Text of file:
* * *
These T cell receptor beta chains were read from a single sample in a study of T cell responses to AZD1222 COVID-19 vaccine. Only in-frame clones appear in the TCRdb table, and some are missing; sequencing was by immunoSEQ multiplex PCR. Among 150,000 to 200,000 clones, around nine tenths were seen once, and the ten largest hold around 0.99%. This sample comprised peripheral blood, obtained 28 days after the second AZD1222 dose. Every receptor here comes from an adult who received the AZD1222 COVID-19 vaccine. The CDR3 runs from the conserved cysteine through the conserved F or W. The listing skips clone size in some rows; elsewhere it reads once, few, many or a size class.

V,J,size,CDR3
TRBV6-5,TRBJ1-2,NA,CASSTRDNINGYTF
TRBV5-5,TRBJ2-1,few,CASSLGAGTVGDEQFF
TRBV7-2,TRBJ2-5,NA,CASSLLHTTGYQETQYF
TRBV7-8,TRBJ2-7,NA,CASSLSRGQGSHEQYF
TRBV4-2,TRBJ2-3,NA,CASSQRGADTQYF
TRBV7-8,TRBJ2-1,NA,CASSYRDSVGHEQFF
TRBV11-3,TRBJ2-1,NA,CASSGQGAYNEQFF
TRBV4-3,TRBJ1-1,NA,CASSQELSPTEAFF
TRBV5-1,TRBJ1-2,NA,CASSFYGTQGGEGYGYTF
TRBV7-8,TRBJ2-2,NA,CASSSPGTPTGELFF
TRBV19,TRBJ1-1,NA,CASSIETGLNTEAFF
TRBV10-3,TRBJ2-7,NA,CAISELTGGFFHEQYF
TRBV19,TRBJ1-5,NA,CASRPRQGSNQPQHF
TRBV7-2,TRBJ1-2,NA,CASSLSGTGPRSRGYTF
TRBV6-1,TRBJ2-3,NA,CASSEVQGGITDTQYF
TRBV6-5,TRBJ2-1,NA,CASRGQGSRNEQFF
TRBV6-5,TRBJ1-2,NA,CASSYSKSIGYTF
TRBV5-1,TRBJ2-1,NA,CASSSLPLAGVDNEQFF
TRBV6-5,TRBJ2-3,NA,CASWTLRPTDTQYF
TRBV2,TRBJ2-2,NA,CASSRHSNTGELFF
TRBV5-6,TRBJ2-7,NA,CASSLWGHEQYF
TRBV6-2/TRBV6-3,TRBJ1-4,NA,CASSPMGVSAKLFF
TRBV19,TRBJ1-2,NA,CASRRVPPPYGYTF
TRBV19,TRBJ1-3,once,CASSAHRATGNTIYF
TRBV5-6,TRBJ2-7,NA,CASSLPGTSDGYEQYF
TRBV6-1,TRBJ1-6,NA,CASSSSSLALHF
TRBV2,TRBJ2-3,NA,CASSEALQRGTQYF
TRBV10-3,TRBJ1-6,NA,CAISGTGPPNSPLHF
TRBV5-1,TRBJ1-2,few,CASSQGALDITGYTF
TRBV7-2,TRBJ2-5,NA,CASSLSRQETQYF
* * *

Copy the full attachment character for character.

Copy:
These T cell receptor beta chains were read from a single sample in a study of T cell responses to AZD1222 COVID-19 vaccine. Only in-frame clones appear in the TCRdb table, and some are missing; sequencing was by immunoSEQ multiplex PCR. Among 150,000 to 200,000 clones, around nine tenths were seen once, and the ten largest hold around 0.99%. This sample comprised peripheral blood, obtained 28 days after the second AZD1222 dose. Every receptor here comes from an adult who received the AZD1222 COVID-19 vaccine. The CDR3 runs from the conserved cysteine through the conserved F or W. The listing skips clone size in some rows; elsewhere it reads once, few, many or a size class.

V,J,size,CDR3
TRBV6-5,TRBJ1-2,NA,CASSTRDNINGYTF
TRBV5-5,TRBJ2-1,few,CASSLGAGTVGDEQFF
TRBV7-2,TRBJ2-5,NA,CASSLLHTTGYQETQYF
TRBV7-8,TRBJ2-7,NA,CASSLSRGQGSHEQYF
TRBV4-2,TRBJ2-3,NA,CASSQRGADTQYF
TRBV7-8,TRBJ2-1,NA,CASSYRDSVGHEQFF
TRBV11-3,TRBJ2-1,NA,CASSGQGAYNEQFF
TRBV4-3,TRBJ1-1,NA,CASSQELSPTEAFF
TRBV5-1,TRBJ1-2,NA,CASSFYGTQGGEGYGYTF
TRBV7-8,TRBJ2-2,NA,CASSSPGTPTGELFF
TRBV19,TRBJ1-1,NA,CASSIETGLNTEAFF
TRBV10-3,TRBJ2-7,NA,CAISELTGGFFHEQYF
TRBV19,TRBJ1-5,NA,CASRPRQGSNQPQHF
TRBV7-2,TRBJ1-2,NA,CASSLSGTGPRSRGYTF
TRBV6-1,TRBJ2-3,NA,CASSEVQGGITDTQYF
TRBV6-5,TRBJ2-1,NA,CASRGQGSRNEQFF
TRBV6-5,TRBJ1-2,NA,CASSYSKSIGYTF
TRBV5-1,TRBJ2-1,NA,CASSSLPLAGVDNEQFF
TRBV6-5,TRBJ2-3,NA,CASWTLRPTDTQYF
TRBV2,TRBJ2-2,NA,CASSRHSNTGELFF
TRBV5-6,TRBJ2-7,NA,CASSLWGHEQYF
TRBV6-2/TRBV6-3,TRBJ1-4,NA,CASSPMGVSAKLFF
TRBV19,TRBJ1-2,NA,CASRRVPPPYGYTF
TRBV19,TRBJ1-3,once,CASSAHRATGNTIYF
TRBV5-6,TRBJ2-7,NA,CASSLPGTSDGYEQYF
TRBV6-1,TRBJ1-6,NA,CASSSSSLALHF
TRBV2,TRBJ2-3,NA,CASSEALQRGTQYF
TRBV10-3,TRBJ1-6,NA,CAISGTGPPNSPLHF
TRBV5-1,TRBJ1-2,few,CASSQGALDITGYTF
TRBV7-2,TRBJ2-5,NA,CASSLSRQETQYF